The talk around financial technology (fintech) coming from the UK government is moving from one of cheerleading for the sector to sustainability: how can the country maintain the momentum it has built up as a launch pad for financial tech companies?
According to Ernst and Young, the UK fintech sector now has a workforce of 61,000 and generated £6.6bn in revenue last year, putting it high on the government’s agenda for driving future economic growth.
Speaking at the Innovate Finance Global Summit (IFGS) at the Guildhall in London this week, the economic secretary to the Treasury, Harriet Baldwin said that the UK has built strong momentum, but can’t rest on its laurels and the government has an important part to play in driving future growth.
“This is a very strong start, but our ambitions are even greater,” said Baldwin. “We need to ensure that the UK continues to be the best place in the world to base a fintech company.”
Bridges, panels and hubs
As part of these ambitions, the government is announcing a set of measures to deliver on its commitments to fintech entrepreneurs. That includes a dedicated fintech panel to define and execute initiatives, such as the open banking standard and pensions dashboard that has been proposed.
There will also be a dedicated professional services hub to help young fintech companies source the legal and accounting services they need to build out their companies. Additional help will come from ‘fintech bridges’ set up with key international markets to help start-ups grow outside their home market, which the UK Trade and Investment (UKTI) department will support.
Baldwin also pointed to the need to help drive growth in regional hubs outside London by linking up with local academic institutions and industries, investing in research hubs or appointing more ambassadors, such as fintech envoy Eileen Burbidge.
An American venture capitalist living in London and partner at Passion Capital which supports early-stage ventures, Burbidge was appointed “special envoy” for fintech last July.
“The UK leads across a broad range of fintech specialisms – from digital currencies to alternative lending, e-commerce and many others,” said Baldwin. “There are few areas of fintech that the UK does not have an interest in. But in a globalised world, there can also be benefits to specialisation.
“With specialisation comes a concentration of knowledge, efficiencies, and a potential market edge. That is why I am keen to see the continued growth of regional fintech hubs around the UK.”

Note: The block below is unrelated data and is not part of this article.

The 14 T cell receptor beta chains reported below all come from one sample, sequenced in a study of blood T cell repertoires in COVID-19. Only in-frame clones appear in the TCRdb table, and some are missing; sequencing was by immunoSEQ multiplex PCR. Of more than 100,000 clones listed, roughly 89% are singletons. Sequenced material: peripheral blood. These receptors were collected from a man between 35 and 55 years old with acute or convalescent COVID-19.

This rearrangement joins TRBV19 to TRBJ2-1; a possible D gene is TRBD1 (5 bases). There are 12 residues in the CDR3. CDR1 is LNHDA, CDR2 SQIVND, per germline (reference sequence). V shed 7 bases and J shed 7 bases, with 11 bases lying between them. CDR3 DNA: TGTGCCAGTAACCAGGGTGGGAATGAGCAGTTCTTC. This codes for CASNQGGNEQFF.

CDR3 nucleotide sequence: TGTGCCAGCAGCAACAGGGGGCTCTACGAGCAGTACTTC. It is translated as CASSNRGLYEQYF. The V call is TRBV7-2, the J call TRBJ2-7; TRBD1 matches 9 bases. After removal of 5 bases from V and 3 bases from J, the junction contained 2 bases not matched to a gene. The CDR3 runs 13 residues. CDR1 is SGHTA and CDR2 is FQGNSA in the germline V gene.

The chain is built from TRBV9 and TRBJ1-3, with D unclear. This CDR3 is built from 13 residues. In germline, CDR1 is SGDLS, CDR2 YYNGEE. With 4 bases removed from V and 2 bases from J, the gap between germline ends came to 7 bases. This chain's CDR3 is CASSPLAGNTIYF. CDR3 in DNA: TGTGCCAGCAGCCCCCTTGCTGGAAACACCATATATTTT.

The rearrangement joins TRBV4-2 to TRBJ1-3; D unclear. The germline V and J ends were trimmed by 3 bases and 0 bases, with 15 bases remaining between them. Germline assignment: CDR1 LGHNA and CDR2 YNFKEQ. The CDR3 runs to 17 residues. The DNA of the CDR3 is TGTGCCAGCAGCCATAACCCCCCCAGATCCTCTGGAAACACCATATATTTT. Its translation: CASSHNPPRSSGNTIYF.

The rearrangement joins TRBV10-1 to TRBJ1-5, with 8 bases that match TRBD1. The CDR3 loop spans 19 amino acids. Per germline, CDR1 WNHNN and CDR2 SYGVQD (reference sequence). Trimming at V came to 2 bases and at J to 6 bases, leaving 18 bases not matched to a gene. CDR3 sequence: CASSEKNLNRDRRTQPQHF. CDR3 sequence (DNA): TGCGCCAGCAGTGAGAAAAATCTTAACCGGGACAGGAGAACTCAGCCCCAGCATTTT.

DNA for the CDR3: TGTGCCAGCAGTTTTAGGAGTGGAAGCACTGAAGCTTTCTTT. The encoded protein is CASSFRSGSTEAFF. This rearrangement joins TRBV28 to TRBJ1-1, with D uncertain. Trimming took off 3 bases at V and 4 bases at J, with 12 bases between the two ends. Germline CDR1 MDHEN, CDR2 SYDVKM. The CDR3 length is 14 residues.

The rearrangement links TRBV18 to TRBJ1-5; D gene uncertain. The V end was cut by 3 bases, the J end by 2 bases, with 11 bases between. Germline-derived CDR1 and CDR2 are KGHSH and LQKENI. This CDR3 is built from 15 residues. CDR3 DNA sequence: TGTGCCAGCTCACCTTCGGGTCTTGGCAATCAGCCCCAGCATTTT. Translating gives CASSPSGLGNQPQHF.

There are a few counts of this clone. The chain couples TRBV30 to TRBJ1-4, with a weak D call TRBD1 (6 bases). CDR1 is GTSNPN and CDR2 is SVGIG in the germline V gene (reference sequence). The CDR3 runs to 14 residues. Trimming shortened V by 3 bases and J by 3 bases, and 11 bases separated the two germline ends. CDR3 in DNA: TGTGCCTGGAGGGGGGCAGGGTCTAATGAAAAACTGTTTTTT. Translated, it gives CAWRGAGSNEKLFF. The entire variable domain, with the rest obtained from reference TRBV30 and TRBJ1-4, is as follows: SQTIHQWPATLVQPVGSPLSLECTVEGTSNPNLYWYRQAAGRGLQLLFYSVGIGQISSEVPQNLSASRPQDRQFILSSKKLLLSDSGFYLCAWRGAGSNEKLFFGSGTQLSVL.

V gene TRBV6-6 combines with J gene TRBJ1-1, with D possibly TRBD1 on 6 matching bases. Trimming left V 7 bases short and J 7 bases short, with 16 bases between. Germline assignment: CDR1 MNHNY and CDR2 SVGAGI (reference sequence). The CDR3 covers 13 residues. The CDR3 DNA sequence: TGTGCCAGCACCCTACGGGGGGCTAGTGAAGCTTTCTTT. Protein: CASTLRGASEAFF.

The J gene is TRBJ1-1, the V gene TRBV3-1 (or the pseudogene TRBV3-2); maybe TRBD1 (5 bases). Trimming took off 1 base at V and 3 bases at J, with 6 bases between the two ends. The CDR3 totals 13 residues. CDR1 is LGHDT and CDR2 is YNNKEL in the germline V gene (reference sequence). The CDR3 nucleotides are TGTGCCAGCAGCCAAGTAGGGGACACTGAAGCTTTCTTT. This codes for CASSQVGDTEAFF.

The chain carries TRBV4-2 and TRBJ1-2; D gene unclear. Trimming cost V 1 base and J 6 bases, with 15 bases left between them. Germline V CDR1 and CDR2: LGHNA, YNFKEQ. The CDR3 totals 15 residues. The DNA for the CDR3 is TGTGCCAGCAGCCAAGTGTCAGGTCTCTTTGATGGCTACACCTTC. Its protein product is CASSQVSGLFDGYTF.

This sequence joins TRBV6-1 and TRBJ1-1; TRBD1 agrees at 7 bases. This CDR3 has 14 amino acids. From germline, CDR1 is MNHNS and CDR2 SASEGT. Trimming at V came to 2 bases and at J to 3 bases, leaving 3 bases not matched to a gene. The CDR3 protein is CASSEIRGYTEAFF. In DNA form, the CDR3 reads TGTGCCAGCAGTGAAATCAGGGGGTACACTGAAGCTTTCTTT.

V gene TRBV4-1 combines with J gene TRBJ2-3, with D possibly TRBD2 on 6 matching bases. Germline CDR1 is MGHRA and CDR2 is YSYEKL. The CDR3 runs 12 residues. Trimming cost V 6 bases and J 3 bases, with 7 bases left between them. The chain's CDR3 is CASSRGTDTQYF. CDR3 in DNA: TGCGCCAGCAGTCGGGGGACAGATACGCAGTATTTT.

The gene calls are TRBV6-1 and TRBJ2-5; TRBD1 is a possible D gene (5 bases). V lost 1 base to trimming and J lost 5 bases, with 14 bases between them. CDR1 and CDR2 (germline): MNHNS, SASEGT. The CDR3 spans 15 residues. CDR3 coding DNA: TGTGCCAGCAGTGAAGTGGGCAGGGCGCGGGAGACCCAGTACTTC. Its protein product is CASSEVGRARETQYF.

Meanwhile, sector watchdog the Financial Conduct Authority (FCA) is also moving to remove barriers to innovation, experimentation and collaboration in finance with the roll-out of its so-called regulatory sandbox in the UK. Announced toward the end of last year, the sandbox is a ‘safe space’ where start-ups can test out products, services and models without having to jump through all the normal hoops involved in regulatory compliance.
Speaking at the event, FCA director of strategy and competition Christopher Woolard said applications will open on May 9. Successful applicants will be able to test ideas without incurring the costs and consequences of going through the full regulatory process. Keen to reinforce its credentials as one of the world’s most progressive financial regulators, the FCA says its sandbox is the first of its kind globally.
“We asked ourselves how we as regulator should go about creating a sandbox where the industry gets the opportunity to test out and develop creative solutions, at the same time that there is very little public appetite for failure – especially in financial services,” said Woolard.
The idea is that start-ups shouldn’t have to incur significant costs before they even know if their idea will work. Time and money tend to be in short supply in a fledgling company and the FCA doesn’t want promising ideas to wither on the vine just because the process of regulatory approval takes so long. If the FCA can find a way to offer partial or “tailored” authorisation, such as building blocks, as they go along that could be a better way to help companies get off the ground.
“It would be regulation in proportion to the size and scale of an idea, that can grow as the business grows,” said Woolard. He added that the FCA has been considering how to deal with ideas that don’t fit within rules “many of which predate smartphones, let alone things like biometric authentication”. It is also looking at how to provide highly individualised guidance for teams.
Woolard stressed that the sandbox will be as much of an experiment for the FCA as for the companies inside it. Initially it will be open to two cohorts per year, as the regulator works out the best way to run the project.
“There will be some unchartered territory where it hard for us to say how to interpret existing rules,” he added. “We want to be able to give comfort to firms in sandbox that we accept unexpected issues may arise.
“The sandbox is a first for financial services regulation and we ourselves are experimenting and learning.”
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